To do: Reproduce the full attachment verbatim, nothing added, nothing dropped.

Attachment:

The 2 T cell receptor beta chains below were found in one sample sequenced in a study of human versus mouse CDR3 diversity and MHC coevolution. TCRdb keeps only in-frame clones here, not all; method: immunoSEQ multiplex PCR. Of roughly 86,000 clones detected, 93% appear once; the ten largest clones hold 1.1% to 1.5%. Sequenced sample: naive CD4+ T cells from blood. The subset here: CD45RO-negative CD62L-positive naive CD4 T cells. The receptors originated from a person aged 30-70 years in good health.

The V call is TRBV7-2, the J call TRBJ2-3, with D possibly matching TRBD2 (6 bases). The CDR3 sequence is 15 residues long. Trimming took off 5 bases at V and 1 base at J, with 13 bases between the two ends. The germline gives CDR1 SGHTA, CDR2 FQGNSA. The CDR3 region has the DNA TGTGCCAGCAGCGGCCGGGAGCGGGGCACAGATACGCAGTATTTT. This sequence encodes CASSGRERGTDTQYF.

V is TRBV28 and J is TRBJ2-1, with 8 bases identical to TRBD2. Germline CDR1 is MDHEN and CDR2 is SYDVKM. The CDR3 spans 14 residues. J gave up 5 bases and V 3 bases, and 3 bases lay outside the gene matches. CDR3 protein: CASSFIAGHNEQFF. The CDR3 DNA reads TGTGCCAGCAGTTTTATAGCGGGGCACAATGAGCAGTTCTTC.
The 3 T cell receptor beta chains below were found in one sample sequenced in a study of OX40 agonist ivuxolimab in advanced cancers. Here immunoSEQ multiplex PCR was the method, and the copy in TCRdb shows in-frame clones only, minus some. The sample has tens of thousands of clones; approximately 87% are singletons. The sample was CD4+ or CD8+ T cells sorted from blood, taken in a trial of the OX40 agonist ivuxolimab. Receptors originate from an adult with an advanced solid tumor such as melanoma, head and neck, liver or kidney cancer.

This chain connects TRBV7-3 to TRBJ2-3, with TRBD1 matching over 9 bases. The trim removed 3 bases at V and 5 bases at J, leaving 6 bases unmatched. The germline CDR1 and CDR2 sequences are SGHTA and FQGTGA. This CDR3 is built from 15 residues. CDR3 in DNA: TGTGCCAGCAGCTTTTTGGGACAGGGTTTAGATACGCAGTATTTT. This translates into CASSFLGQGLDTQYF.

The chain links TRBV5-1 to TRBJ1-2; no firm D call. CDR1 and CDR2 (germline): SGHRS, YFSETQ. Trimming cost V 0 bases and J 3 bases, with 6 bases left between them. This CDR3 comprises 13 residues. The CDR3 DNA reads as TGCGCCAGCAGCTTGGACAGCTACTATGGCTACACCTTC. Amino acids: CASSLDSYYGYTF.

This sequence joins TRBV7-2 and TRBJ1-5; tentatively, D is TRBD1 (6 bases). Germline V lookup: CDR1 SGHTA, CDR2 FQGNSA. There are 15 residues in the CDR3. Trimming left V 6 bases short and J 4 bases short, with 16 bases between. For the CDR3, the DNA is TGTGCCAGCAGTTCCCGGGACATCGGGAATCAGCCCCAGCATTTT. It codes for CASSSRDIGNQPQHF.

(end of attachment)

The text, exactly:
The 2 T cell receptor beta chains below were found in one sample sequenced in a study of human versus mouse CDR3 diversity and MHC coevolution. TCRdb keeps only in-frame clones here, not all; method: immunoSEQ multiplex PCR. Of roughly 86,000 clones detected, 93% appear once; the ten largest clones hold 1.1% to 1.5%. Sequenced sample: naive CD4+ T cells from blood. The subset here: CD45RO-negative CD62L-positive naive CD4 T cells. The receptors originated from a person aged 30-70 years in good health.

The V call is TRBV7-2, the J call TRBJ2-3, with D possibly matching TRBD2 (6 bases). The CDR3 sequence is 15 residues long. Trimming took off 5 bases at V and 1 base at J, with 13 bases between the two ends. The germline gives CDR1 SGHTA, CDR2 FQGNSA. The CDR3 region has the DNA TGTGCCAGCAGCGGCCGGGAGCGGGGCACAGATACGCAGTATTTT. This sequence encodes CASSGRERGTDTQYF.

V is TRBV28 and J is TRBJ2-1, with 8 bases identical to TRBD2. Germline CDR1 is MDHEN and CDR2 is SYDVKM. The CDR3 spans 14 residues. J gave up 5 bases and V 3 bases, and 3 bases lay outside the gene matches. CDR3 protein: CASSFIAGHNEQFF. The CDR3 DNA reads TGTGCCAGCAGTTTTATAGCGGGGCACAATGAGCAGTTCTTC.
The 3 T cell receptor beta chains below were found in one sample sequenced in a study of OX40 agonist ivuxolimab in advanced cancers. Here immunoSEQ multiplex PCR was the method, and the copy in TCRdb shows in-frame clones only, minus some. The sample has tens of thousands of clones; approximately 87% are singletons. The sample was CD4+ or CD8+ T cells sorted from blood, taken in a trial of the OX40 agonist ivuxolimab. Receptors originate from an adult with an advanced solid tumor such as melanoma, head and neck, liver or kidney cancer.

This chain connects TRBV7-3 to TRBJ2-3, with TRBD1 matching over 9 bases. The trim removed 3 bases at V and 5 bases at J, leaving 6 bases unmatched. The germline CDR1 and CDR2 sequences are SGHTA and FQGTGA. This CDR3 is built from 15 residues. CDR3 in DNA: TGTGCCAGCAGCTTTTTGGGACAGGGTTTAGATACGCAGTATTTT. This translates into CASSFLGQGLDTQYF.

The chain links TRBV5-1 to TRBJ1-2; no firm D call. CDR1 and CDR2 (germline): SGHRS, YFSETQ. Trimming cost V 0 bases and J 3 bases, with 6 bases left between them. This CDR3 comprises 13 residues. The CDR3 DNA reads as TGCGCCAGCAGCTTGGACAGCTACTATGGCTACACCTTC. Amino acids: CASSLDSYYGYTF.

This sequence joins TRBV7-2 and TRBJ1-5; tentatively, D is TRBD1 (6 bases). Germline V lookup: CDR1 SGHTA, CDR2 FQGNSA. There are 15 residues in the CDR3. Trimming left V 6 bases short and J 4 bases short, with 16 bases between. For the CDR3, the DNA is TGTGCCAGCAGTTCCCGGGACATCGGGAATCAGCCCCAGCATTTT. It codes for CASSSRDIGNQPQHF.